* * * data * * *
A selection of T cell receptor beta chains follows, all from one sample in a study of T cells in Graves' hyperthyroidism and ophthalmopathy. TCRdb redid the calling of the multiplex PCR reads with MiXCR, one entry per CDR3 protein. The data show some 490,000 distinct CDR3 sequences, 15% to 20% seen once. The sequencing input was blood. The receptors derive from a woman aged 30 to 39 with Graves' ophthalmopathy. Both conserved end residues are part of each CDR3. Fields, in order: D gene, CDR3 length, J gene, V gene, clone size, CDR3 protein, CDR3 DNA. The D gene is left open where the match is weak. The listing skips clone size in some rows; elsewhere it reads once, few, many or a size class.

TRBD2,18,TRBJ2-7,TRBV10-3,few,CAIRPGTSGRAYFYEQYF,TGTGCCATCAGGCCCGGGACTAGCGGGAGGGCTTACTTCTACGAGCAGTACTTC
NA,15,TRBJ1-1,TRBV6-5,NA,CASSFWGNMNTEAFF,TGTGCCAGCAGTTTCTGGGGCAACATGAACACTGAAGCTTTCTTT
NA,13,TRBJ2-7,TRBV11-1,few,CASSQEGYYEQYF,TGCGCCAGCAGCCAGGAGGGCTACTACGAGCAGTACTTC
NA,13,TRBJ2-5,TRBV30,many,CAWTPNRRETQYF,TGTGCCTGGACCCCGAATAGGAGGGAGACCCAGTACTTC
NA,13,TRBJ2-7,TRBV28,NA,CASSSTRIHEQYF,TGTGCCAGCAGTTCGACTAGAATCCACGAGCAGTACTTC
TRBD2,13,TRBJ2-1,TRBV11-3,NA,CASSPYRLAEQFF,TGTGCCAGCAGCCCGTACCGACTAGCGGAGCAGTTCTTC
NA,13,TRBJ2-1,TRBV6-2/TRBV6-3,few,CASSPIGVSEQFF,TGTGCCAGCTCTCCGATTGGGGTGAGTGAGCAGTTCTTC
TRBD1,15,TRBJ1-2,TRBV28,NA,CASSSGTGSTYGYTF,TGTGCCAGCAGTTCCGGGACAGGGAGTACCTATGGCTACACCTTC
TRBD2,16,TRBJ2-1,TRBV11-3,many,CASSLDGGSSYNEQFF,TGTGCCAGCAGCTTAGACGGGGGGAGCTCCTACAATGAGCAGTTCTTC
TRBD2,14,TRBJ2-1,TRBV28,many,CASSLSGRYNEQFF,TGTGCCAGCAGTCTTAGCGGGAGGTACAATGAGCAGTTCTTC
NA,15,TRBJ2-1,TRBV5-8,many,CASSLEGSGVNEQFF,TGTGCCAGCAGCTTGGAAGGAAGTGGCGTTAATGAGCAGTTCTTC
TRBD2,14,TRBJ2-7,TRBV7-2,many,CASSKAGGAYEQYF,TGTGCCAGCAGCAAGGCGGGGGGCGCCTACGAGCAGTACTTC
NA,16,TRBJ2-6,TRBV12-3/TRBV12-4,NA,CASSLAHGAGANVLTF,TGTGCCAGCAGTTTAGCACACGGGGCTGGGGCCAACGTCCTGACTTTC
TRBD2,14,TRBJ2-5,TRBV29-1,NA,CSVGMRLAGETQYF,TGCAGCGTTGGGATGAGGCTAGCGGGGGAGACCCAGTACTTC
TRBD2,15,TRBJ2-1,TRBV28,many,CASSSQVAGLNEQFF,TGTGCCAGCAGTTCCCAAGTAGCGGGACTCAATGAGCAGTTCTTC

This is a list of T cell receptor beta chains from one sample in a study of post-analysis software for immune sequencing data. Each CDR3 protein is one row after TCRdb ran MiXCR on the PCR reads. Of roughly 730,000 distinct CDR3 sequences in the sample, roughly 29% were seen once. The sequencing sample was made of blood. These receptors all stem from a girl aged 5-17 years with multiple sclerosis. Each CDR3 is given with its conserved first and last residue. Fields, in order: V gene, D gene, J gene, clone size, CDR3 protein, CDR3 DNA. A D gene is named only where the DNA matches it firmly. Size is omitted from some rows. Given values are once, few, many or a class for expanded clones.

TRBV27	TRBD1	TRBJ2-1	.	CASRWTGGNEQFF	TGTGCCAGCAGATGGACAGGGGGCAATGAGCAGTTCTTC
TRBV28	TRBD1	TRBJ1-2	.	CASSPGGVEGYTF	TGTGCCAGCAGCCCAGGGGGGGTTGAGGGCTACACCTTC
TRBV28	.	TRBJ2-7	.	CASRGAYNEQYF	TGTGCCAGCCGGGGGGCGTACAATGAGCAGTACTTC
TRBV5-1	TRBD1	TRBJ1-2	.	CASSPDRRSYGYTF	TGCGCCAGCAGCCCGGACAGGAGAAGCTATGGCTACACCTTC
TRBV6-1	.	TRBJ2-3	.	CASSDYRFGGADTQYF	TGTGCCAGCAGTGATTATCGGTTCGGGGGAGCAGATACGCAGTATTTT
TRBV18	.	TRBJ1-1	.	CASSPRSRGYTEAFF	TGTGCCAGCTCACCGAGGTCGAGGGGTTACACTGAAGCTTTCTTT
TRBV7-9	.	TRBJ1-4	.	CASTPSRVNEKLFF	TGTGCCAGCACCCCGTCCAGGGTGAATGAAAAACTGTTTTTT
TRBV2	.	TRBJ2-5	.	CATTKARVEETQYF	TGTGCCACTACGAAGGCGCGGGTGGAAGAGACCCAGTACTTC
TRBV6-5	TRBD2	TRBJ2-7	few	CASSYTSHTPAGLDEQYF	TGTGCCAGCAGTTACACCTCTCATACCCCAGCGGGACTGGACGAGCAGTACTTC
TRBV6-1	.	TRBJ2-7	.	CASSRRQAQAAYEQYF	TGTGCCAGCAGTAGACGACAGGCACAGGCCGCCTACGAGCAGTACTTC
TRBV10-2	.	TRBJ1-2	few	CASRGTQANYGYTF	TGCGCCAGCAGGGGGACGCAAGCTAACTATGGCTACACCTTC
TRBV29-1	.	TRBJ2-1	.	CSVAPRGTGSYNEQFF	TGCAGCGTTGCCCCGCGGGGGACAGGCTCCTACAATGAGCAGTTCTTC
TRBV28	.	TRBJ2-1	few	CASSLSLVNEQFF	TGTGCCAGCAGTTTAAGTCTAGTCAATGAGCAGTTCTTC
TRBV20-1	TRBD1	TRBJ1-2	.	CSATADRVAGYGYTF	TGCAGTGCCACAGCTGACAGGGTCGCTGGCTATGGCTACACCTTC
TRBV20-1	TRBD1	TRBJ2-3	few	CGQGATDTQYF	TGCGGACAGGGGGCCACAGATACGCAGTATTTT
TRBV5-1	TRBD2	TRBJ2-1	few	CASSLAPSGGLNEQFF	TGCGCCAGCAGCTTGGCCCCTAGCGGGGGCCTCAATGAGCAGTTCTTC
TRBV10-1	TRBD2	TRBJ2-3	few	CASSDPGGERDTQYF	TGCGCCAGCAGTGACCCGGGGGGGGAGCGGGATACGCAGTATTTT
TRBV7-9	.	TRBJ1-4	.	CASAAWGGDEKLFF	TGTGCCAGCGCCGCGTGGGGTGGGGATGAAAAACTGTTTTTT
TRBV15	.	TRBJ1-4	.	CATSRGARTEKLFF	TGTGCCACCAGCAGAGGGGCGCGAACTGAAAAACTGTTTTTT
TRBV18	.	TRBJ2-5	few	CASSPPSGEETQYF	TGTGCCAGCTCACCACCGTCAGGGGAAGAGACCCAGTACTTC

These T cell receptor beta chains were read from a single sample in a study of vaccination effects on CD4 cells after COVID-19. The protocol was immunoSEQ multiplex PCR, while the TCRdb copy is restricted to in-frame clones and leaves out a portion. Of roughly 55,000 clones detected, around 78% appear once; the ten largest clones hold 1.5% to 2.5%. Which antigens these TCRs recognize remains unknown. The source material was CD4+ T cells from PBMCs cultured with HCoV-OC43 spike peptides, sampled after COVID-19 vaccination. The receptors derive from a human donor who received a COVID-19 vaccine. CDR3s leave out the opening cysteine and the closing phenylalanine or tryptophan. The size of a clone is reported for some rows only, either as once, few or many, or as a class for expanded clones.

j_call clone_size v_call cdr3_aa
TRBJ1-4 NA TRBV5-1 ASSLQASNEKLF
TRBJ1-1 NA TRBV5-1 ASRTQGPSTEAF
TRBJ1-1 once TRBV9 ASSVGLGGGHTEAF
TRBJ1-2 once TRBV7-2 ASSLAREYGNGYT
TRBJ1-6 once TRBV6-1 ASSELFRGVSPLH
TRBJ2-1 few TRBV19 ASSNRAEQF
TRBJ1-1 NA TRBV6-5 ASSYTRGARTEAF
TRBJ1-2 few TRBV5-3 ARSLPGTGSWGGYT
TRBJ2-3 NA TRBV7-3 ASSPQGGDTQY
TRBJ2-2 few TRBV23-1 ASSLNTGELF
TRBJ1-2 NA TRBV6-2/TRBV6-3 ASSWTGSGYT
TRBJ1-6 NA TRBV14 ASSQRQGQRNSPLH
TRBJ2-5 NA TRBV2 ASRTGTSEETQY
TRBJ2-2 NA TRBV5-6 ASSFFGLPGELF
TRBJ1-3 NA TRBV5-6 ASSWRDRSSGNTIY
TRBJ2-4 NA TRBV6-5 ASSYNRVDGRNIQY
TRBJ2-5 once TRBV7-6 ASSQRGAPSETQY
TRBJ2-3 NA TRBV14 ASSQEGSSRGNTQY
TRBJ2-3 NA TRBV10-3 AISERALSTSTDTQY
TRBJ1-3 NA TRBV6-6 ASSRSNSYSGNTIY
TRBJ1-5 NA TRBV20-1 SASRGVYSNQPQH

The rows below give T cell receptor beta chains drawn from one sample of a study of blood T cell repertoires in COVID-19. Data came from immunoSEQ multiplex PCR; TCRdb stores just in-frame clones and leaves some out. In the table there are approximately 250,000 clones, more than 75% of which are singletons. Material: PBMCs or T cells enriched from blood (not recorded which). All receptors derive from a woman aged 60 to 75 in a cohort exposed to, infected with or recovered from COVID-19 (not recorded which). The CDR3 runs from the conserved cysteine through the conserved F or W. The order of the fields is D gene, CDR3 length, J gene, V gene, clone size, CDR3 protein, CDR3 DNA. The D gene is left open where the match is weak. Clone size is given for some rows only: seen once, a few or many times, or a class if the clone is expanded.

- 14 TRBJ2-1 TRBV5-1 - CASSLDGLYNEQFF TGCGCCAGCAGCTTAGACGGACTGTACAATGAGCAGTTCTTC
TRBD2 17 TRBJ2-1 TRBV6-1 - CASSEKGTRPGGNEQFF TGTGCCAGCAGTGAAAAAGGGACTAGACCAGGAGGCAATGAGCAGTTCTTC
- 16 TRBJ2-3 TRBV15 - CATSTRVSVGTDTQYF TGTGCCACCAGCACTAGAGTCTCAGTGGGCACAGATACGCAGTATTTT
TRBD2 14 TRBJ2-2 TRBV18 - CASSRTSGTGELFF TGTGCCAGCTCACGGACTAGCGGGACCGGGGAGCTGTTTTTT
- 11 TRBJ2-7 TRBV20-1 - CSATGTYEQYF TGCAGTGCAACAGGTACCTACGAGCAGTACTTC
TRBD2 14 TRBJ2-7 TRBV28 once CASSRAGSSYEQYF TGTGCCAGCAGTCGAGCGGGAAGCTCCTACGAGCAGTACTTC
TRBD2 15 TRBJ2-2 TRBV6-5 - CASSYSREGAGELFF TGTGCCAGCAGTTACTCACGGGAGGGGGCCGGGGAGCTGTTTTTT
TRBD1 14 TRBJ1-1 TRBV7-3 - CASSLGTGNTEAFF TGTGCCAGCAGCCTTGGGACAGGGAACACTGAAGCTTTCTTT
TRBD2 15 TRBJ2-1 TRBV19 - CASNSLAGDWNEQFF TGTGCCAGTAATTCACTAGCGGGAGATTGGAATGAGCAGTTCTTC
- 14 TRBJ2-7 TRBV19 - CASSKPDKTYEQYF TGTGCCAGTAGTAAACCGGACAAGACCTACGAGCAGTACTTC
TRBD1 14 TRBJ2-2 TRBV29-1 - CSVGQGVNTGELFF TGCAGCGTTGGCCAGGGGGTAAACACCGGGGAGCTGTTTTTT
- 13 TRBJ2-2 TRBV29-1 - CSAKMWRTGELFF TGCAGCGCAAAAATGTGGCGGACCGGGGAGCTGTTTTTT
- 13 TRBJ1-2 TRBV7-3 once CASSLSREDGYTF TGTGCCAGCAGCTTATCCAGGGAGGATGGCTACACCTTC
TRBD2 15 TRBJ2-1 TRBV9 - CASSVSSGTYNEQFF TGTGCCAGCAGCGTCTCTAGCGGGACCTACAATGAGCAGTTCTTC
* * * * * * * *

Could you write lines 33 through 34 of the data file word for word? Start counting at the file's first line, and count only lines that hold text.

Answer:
TRBV5-1	TRBD2	TRBJ2-1	few	CASSLAPSGGLNEQFF	TGCGCCAGCAGCTTGGCCCCTAGCGGGGGCCTCAATGAGCAGTTCTTC
TRBV10-1	TRBD2	TRBJ2-3	few	CASSDPGGERDTQYF	TGCGCCAGCAGTGACCCGGGGGGGGAGCGGGATACGCAGTATTTT